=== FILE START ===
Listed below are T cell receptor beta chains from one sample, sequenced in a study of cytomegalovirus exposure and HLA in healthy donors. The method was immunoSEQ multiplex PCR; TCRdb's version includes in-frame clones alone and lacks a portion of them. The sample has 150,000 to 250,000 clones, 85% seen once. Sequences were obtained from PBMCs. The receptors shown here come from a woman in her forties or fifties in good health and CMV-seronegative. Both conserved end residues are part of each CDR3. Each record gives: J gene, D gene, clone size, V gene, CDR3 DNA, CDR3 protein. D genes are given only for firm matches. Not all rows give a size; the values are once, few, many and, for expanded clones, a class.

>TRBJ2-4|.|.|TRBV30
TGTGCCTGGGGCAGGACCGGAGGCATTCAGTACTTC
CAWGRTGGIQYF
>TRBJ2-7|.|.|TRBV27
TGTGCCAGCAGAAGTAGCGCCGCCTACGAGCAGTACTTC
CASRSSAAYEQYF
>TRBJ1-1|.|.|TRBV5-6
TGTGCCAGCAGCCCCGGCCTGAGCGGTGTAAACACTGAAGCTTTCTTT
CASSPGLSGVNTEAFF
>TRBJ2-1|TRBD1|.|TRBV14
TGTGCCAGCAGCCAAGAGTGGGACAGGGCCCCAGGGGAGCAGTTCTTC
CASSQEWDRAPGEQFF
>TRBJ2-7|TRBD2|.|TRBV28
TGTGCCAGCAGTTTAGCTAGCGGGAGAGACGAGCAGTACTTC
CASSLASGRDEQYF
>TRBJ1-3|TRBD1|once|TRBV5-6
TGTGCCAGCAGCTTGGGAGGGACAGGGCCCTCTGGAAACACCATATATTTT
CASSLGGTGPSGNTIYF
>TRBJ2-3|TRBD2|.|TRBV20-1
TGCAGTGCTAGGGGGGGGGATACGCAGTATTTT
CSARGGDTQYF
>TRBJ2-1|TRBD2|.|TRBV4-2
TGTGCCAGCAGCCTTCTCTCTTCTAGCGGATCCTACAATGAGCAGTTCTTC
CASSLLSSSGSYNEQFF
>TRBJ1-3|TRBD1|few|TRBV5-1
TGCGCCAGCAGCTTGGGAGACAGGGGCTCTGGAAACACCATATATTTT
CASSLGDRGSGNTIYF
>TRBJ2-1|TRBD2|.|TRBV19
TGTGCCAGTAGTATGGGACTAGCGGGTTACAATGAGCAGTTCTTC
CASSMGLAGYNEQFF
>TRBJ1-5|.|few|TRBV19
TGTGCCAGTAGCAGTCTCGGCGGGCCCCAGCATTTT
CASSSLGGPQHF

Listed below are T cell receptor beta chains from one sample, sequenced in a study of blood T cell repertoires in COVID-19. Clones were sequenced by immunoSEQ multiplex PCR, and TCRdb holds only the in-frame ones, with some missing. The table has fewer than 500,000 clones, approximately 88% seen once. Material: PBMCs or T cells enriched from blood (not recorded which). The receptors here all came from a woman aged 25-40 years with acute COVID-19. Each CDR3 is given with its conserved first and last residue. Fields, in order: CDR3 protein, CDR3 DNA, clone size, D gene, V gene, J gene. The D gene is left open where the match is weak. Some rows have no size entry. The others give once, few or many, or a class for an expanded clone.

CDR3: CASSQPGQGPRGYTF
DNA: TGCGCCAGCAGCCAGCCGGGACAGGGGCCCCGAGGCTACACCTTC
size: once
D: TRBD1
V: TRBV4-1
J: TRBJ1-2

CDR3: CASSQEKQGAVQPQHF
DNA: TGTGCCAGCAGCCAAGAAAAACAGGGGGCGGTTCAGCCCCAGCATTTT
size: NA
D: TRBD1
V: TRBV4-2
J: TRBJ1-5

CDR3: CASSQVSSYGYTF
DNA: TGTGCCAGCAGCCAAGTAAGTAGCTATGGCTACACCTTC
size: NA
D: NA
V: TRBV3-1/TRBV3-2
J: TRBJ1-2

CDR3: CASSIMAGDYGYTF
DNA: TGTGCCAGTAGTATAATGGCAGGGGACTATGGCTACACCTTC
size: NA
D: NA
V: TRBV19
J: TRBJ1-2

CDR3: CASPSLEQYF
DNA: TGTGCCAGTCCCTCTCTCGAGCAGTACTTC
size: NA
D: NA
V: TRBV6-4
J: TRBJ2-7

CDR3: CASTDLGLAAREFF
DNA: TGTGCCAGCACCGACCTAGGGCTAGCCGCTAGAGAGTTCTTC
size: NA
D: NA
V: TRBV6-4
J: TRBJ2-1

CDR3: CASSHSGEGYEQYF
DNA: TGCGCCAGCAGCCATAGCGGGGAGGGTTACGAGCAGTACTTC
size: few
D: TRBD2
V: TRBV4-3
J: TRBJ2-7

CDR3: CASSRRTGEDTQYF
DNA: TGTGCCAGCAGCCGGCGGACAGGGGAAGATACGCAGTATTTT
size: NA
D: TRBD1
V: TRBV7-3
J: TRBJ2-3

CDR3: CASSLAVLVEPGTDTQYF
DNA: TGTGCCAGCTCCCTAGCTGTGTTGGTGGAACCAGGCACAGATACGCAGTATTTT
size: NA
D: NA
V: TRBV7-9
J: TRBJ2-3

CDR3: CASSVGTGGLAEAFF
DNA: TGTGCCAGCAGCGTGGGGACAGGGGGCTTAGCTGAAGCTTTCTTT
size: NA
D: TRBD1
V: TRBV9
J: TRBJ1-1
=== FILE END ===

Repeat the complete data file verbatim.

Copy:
Listed below are T cell receptor beta chains from one sample, sequenced in a study of cytomegalovirus exposure and HLA in healthy donors. The method was immunoSEQ multiplex PCR; TCRdb's version includes in-frame clones alone and lacks a portion of them. The sample has 150,000 to 250,000 clones, 85% seen once. Sequences were obtained from PBMCs. The receptors shown here come from a woman in her forties or fifties in good health and CMV-seronegative. Both conserved end residues are part of each CDR3. Each record gives: J gene, D gene, clone size, V gene, CDR3 DNA, CDR3 protein. D genes are given only for firm matches. Not all rows give a size; the values are once, few, many and, for expanded clones, a class.

>TRBJ2-4|.|.|TRBV30
TGTGCCTGGGGCAGGACCGGAGGCATTCAGTACTTC
CAWGRTGGIQYF
>TRBJ2-7|.|.|TRBV27
TGTGCCAGCAGAAGTAGCGCCGCCTACGAGCAGTACTTC
CASRSSAAYEQYF
>TRBJ1-1|.|.|TRBV5-6
TGTGCCAGCAGCCCCGGCCTGAGCGGTGTAAACACTGAAGCTTTCTTT
CASSPGLSGVNTEAFF
>TRBJ2-1|TRBD1|.|TRBV14
TGTGCCAGCAGCCAAGAGTGGGACAGGGCCCCAGGGGAGCAGTTCTTC
CASSQEWDRAPGEQFF
>TRBJ2-7|TRBD2|.|TRBV28
TGTGCCAGCAGTTTAGCTAGCGGGAGAGACGAGCAGTACTTC
CASSLASGRDEQYF
>TRBJ1-3|TRBD1|once|TRBV5-6
TGTGCCAGCAGCTTGGGAGGGACAGGGCCCTCTGGAAACACCATATATTTT
CASSLGGTGPSGNTIYF
>TRBJ2-3|TRBD2|.|TRBV20-1
TGCAGTGCTAGGGGGGGGGATACGCAGTATTTT
CSARGGDTQYF
>TRBJ2-1|TRBD2|.|TRBV4-2
TGTGCCAGCAGCCTTCTCTCTTCTAGCGGATCCTACAATGAGCAGTTCTTC
CASSLLSSSGSYNEQFF
>TRBJ1-3|TRBD1|few|TRBV5-1
TGCGCCAGCAGCTTGGGAGACAGGGGCTCTGGAAACACCATATATTTT
CASSLGDRGSGNTIYF
>TRBJ2-1|TRBD2|.|TRBV19
TGTGCCAGTAGTATGGGACTAGCGGGTTACAATGAGCAGTTCTTC
CASSMGLAGYNEQFF
>TRBJ1-5|.|few|TRBV19
TGTGCCAGTAGCAGTCTCGGCGGGCCCCAGCATTTT
CASSSLGGPQHF

Listed below are T cell receptor beta chains from one sample, sequenced in a study of blood T cell repertoires in COVID-19. Clones were sequenced by immunoSEQ multiplex PCR, and TCRdb holds only the in-frame ones, with some missing. The table has fewer than 500,000 clones, approximately 88% seen once. Material: PBMCs or T cells enriched from blood (not recorded which). The receptors here all came from a woman aged 25-40 years with acute COVID-19. Each CDR3 is given with its conserved first and last residue. Fields, in order: CDR3 protein, CDR3 DNA, clone size, D gene, V gene, J gene. The D gene is left open where the match is weak. Some rows have no size entry. The others give once, few or many, or a class for an expanded clone.

CDR3: CASSQPGQGPRGYTF
DNA: TGCGCCAGCAGCCAGCCGGGACAGGGGCCCCGAGGCTACACCTTC
size: once
D: TRBD1
V: TRBV4-1
J: TRBJ1-2

CDR3: CASSQEKQGAVQPQHF
DNA: TGTGCCAGCAGCCAAGAAAAACAGGGGGCGGTTCAGCCCCAGCATTTT
size: NA
D: TRBD1
V: TRBV4-2
J: TRBJ1-5

CDR3: CASSQVSSYGYTF
DNA: TGTGCCAGCAGCCAAGTAAGTAGCTATGGCTACACCTTC
size: NA
D: NA
V: TRBV3-1/TRBV3-2
J: TRBJ1-2

CDR3: CASSIMAGDYGYTF
DNA: TGTGCCAGTAGTATAATGGCAGGGGACTATGGCTACACCTTC
size: NA
D: NA
V: TRBV19
J: TRBJ1-2

CDR3: CASPSLEQYF
DNA: TGTGCCAGTCCCTCTCTCGAGCAGTACTTC
size: NA
D: NA
V: TRBV6-4
J: TRBJ2-7

CDR3: CASTDLGLAAREFF
DNA: TGTGCCAGCACCGACCTAGGGCTAGCCGCTAGAGAGTTCTTC
size: NA
D: NA
V: TRBV6-4
J: TRBJ2-1

CDR3: CASSHSGEGYEQYF
DNA: TGCGCCAGCAGCCATAGCGGGGAGGGTTACGAGCAGTACTTC
size: few
D: TRBD2
V: TRBV4-3
J: TRBJ2-7

CDR3: CASSRRTGEDTQYF
DNA: TGTGCCAGCAGCCGGCGGACAGGGGAAGATACGCAGTATTTT
size: NA
D: TRBD1
V: TRBV7-3
J: TRBJ2-3

CDR3: CASSLAVLVEPGTDTQYF
DNA: TGTGCCAGCTCCCTAGCTGTGTTGGTGGAACCAGGCACAGATACGCAGTATTTT
size: NA
D: NA
V: TRBV7-9
J: TRBJ2-3

CDR3: CASSVGTGGLAEAFF
DNA: TGTGCCAGCAGCGTGGGGACAGGGGGCTTAGCTGAAGCTTTCTTT
size: NA
D: TRBD1
V: TRBV9
J: TRBJ1-1